Category Archives: Raising children
It’s time for another post by my youngest, PetKid, who we homeschool. We had an amazing offer from the breeder of our dog, Reggie, for a weekly visit and lesson on the newest litter of puppies. Our dog’s breeder, the wonderful Culandubh Kennels run by Laurel Cook and Ross McLaughlin in Clayton, Ontario, raises purebred Labradors, and the latest litter are entirely chocolate labs. This post covers week four.
Look at this puppy war! It’s so cute and fluffy. This week you can see the puppies are much more hyperactive.
When I went to visit the puppies had moved downstairs to an area with a heat lamp and a separate area filled with shavings for toileting. They had three stuffies to play with, as well as me! I sat in a corner with them crawling all over me, chewing on my clothes and snuffling.
I tired them out so much two fell asleep on my lap. The rest fell asleep in other spots.
One of the puppies crashed out on a stuffed animal and another one couldn’t get to sleep and kept bothering the others. He finally went to sleep on top of one of his sisters.
They are so cute!!!!!!!!!!!!
As anyone who follows here knows, I’ve been making room for my youngest to create his own posts here in recent weeks. Not one to go slow at anything, he has steamed ahead on the whole blogging front and created his own blogging space today.
It’s called A Kid’s World, and he’ll be posting about everything from his pets, gardening, baking, activities, interests and studies (he is schooled at home) to anything else that he deems post-worthy. His kick-off post today is about making a model Roman villa.
PetKid would love it if you stopped by and said hello at A Kid’s World.
It’s time for another posting by my youngest, PetKid, who we homeschool. We had an amazing offer from the breeder of our dog, Regimbald (also known as Reggie!), for a weekly visit and lesson on the newest litter of puppies. Our dog’s breeder, the wonderful Culandubh Kennels run by Laurel Cook and Ross McLaughlin in Clayton, Ontario, raises purebred Labradors, and the latest litter are entirely chocolate labs. This post covers weeks two and three.
The puppies were cute, big and fluffy when we went to visit them in week two. They had doubled their weight in a week. They were starting to crawl and some of them were starting to open their eyes. Week two was also their last week of tactile stimulation exercises, so we did them again for the last time.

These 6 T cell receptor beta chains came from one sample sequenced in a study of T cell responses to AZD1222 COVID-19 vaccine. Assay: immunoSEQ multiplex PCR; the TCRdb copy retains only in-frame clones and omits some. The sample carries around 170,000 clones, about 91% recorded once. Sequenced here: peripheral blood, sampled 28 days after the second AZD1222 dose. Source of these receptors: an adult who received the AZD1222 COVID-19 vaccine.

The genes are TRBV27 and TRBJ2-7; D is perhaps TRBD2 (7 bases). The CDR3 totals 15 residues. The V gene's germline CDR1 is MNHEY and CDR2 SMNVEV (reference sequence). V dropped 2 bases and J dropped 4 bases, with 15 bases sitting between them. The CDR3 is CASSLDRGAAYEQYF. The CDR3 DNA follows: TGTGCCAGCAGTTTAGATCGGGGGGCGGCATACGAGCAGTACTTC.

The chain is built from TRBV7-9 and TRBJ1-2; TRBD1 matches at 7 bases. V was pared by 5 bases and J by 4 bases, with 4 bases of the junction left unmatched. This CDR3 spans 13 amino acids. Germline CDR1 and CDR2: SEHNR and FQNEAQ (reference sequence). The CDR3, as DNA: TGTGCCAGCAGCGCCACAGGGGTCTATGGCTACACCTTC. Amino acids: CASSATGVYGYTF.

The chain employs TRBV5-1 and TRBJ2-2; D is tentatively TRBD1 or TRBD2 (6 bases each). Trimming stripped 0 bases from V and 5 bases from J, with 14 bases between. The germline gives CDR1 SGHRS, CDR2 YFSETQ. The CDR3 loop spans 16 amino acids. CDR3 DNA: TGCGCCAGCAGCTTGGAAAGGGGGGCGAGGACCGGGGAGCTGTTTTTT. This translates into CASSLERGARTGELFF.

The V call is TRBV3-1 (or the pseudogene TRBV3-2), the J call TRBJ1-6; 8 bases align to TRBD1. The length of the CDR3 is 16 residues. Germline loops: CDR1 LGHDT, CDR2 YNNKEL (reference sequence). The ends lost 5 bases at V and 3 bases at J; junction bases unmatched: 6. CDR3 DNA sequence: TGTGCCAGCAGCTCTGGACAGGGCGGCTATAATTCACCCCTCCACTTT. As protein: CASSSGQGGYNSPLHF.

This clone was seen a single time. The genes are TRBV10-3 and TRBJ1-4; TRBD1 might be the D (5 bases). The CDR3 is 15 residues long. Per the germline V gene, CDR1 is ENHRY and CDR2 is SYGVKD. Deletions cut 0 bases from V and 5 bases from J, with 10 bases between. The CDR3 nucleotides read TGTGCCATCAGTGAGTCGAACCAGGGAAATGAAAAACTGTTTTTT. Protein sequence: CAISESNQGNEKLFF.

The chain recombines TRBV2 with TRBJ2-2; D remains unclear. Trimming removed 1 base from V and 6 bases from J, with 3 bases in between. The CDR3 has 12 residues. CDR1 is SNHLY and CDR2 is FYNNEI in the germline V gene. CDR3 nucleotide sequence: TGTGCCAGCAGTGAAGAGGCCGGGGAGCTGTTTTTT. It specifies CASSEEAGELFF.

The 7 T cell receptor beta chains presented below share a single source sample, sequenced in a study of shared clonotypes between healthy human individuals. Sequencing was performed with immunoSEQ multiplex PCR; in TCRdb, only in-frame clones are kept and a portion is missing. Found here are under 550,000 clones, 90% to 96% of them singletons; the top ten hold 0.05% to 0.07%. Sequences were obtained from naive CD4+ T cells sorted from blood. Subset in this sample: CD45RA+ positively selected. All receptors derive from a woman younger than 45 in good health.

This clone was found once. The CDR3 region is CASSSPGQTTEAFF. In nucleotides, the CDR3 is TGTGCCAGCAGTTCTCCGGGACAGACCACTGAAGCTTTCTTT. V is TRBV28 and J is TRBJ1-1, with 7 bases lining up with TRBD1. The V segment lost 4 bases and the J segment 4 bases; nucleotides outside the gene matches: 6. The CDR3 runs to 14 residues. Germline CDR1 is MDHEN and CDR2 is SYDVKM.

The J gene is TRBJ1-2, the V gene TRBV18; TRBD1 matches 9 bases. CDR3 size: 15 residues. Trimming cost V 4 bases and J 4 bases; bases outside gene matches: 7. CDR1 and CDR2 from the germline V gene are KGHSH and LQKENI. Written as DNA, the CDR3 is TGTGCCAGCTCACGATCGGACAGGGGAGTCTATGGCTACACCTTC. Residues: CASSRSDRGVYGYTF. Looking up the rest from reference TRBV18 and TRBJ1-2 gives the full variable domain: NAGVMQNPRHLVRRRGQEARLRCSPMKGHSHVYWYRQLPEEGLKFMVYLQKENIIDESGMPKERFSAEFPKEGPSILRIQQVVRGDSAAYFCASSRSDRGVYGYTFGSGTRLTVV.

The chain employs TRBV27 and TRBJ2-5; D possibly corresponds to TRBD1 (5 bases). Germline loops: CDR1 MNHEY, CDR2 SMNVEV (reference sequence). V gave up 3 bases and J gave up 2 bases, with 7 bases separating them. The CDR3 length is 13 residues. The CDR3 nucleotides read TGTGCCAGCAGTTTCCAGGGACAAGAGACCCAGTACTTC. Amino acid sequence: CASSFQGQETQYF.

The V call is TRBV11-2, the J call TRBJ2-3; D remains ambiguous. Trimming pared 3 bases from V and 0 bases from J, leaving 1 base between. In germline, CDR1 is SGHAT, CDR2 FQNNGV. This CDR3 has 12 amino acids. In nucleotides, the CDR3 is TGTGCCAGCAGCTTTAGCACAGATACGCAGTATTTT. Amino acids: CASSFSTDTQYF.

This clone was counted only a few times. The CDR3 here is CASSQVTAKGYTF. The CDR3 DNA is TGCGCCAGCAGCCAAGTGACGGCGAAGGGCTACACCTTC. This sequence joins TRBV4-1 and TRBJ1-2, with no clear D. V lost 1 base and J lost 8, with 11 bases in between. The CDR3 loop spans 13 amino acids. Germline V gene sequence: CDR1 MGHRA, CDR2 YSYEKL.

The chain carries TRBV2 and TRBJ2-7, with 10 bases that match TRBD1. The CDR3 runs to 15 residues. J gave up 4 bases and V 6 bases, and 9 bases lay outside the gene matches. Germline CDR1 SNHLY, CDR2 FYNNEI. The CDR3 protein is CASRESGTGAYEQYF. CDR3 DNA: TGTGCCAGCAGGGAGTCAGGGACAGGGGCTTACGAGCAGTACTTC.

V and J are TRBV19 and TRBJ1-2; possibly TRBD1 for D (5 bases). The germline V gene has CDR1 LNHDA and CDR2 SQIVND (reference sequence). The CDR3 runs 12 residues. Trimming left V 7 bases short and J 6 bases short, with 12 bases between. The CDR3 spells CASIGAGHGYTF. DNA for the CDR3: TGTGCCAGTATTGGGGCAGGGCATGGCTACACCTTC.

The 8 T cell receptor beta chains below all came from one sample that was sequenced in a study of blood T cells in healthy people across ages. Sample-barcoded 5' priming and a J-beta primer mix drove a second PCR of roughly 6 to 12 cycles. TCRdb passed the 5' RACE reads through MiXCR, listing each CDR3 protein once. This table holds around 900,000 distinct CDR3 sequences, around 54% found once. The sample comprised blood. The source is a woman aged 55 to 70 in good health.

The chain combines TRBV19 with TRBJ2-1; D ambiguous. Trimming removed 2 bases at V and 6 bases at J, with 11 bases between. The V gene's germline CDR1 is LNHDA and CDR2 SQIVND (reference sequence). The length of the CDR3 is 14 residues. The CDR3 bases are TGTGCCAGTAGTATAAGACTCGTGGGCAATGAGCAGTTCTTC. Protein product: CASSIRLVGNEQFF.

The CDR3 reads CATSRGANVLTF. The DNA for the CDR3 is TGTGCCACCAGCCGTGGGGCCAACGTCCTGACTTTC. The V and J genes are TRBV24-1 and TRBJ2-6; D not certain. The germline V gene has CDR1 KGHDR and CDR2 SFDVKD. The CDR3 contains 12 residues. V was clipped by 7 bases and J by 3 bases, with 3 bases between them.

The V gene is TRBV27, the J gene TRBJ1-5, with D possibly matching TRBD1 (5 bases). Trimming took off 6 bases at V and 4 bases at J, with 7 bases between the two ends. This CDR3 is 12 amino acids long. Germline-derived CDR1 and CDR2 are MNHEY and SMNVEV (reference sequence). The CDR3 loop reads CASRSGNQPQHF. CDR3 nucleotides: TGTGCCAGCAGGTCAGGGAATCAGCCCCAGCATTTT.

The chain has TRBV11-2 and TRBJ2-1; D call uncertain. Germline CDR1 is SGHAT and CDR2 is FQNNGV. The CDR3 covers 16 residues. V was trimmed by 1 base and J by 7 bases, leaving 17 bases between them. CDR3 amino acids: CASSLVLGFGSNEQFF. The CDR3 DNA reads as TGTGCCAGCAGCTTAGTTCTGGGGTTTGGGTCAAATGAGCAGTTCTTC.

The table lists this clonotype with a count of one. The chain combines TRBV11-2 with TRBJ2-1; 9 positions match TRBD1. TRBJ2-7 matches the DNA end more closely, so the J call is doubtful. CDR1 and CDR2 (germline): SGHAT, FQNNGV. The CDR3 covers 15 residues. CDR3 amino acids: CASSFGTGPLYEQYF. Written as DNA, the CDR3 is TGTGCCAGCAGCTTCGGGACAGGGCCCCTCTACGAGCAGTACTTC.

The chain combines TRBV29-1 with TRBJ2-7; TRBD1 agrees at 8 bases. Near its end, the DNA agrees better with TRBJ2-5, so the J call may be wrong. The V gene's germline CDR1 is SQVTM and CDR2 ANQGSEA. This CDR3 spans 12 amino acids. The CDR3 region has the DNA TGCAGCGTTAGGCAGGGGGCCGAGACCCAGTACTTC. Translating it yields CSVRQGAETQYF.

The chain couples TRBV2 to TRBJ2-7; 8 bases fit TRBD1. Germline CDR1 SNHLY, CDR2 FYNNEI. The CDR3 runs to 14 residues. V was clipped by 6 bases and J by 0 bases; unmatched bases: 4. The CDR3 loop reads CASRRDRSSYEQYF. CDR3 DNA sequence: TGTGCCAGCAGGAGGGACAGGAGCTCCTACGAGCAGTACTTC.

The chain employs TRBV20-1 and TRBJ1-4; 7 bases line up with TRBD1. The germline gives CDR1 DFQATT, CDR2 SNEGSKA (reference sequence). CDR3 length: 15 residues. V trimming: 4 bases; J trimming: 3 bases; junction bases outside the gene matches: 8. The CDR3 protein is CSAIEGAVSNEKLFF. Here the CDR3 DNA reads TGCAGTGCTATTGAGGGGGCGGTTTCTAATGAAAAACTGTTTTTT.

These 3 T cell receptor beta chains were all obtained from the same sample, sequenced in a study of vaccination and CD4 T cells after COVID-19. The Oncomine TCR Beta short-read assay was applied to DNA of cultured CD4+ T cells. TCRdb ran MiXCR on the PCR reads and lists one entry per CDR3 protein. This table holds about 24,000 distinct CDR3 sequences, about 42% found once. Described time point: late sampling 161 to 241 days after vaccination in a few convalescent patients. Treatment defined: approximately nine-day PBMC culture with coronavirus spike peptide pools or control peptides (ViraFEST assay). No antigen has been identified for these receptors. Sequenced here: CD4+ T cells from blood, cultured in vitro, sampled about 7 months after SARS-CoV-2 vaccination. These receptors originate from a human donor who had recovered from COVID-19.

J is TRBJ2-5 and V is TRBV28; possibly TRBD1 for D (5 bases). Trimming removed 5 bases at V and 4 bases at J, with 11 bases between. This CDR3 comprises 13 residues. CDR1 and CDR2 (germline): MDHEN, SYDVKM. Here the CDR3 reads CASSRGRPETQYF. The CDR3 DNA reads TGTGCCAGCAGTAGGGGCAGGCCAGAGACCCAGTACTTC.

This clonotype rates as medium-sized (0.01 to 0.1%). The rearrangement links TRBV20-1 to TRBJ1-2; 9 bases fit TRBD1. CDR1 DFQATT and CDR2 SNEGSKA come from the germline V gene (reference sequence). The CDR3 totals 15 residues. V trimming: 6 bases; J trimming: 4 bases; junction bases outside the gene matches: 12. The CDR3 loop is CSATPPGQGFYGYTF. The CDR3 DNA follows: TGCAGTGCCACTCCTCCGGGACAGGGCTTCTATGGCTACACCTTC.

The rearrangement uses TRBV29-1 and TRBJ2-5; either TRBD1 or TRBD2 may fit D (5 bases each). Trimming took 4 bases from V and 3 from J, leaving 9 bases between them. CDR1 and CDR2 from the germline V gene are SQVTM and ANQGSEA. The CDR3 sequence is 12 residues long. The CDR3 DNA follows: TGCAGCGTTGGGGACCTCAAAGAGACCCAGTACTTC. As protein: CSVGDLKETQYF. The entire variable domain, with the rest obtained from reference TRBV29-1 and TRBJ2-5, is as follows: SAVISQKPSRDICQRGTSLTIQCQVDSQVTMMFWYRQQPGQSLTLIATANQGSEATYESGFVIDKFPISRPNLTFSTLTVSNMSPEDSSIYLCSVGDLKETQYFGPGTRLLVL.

Laurel puts coloured dots on the puppies’ heads, bums and backs so that she knows who is who. For example, our dog Reggie was ‘Blue Butt’. In the chocolate lab litter, ‘Pink Head’ eats a ton, but she was very small at the start.
Here is a picture of me and Apa, the mama of the puppies.
Apa is eating 14 or 16 cups of food every day and drinking a ton of water so she can produce enough milk for eleven puppies. It’s a big job!
In week three, the puppies weren’t getting enough milk, so Laurel had to bottle-feed some of them. She was also starting to give all of them mush. Here’s a picture of Laurel bottle-feeding one of the pups.
The puppies are getting more agile. Their mama, Apa, sleeps beside their pen and at night some of them were climbing out to get to their mum. Laurel had to put up a cardboard wall to stop them from doing this.
This week the puppies will have moved downstairs to a bigger pen and playspace.
Sunday was a perfect day. Fresh powdery snow, mild temperatures, bright blue skies. Somehow we haven`t really managed to fit skiing into our winter this year. Perhaps the snowshoes that get us around our land so effortlessly have made the preparation required for a ski less attractive, perhaps the really cold days we experienced when we could ski put us off. I`m not sure, but it doesn`t matter.
This past weekend, we made up for it with a wonderful ski outing on a local trail in the most perfect conditions. Our youngest, chronically tired this year, went shooting off ahead of everyone. He tired for the return trip but not before enjoying the peace and quiet of gliding through the woods and a few fun hills along the way. His grumbling disappeared as we finished up our circuit, ready to head home for a well earned snack.
I wrote recently here about comfort food (not my first post on that topic, and definitely not the last), including a brief reference to a cinnamon breakfast loaf. I promised to come back and post the recipe, and today is the day.
My baking older son, pictured here, made the original version of this recipe from the hilarious and tasty cookbook, Bite me. I`m providing the original, very indulgent recipe first, followed by the more nutritious but still deeply delicious version that I concocted last weekend.
Cinnamon Swirl Breakfast Bread, from the cookbook Bite Me
1/2 cup butter, softened
1 cup sugar
2 large eggs
2 tsp vanilla extract
1 cup sour cream
2 cups flour
1 tsp baking powder
1/2 tsp baking soda
1/4 tsp kosher salt
1/2 cup sugar
1 tbsp ground cinnamon
2 tbsp melted butter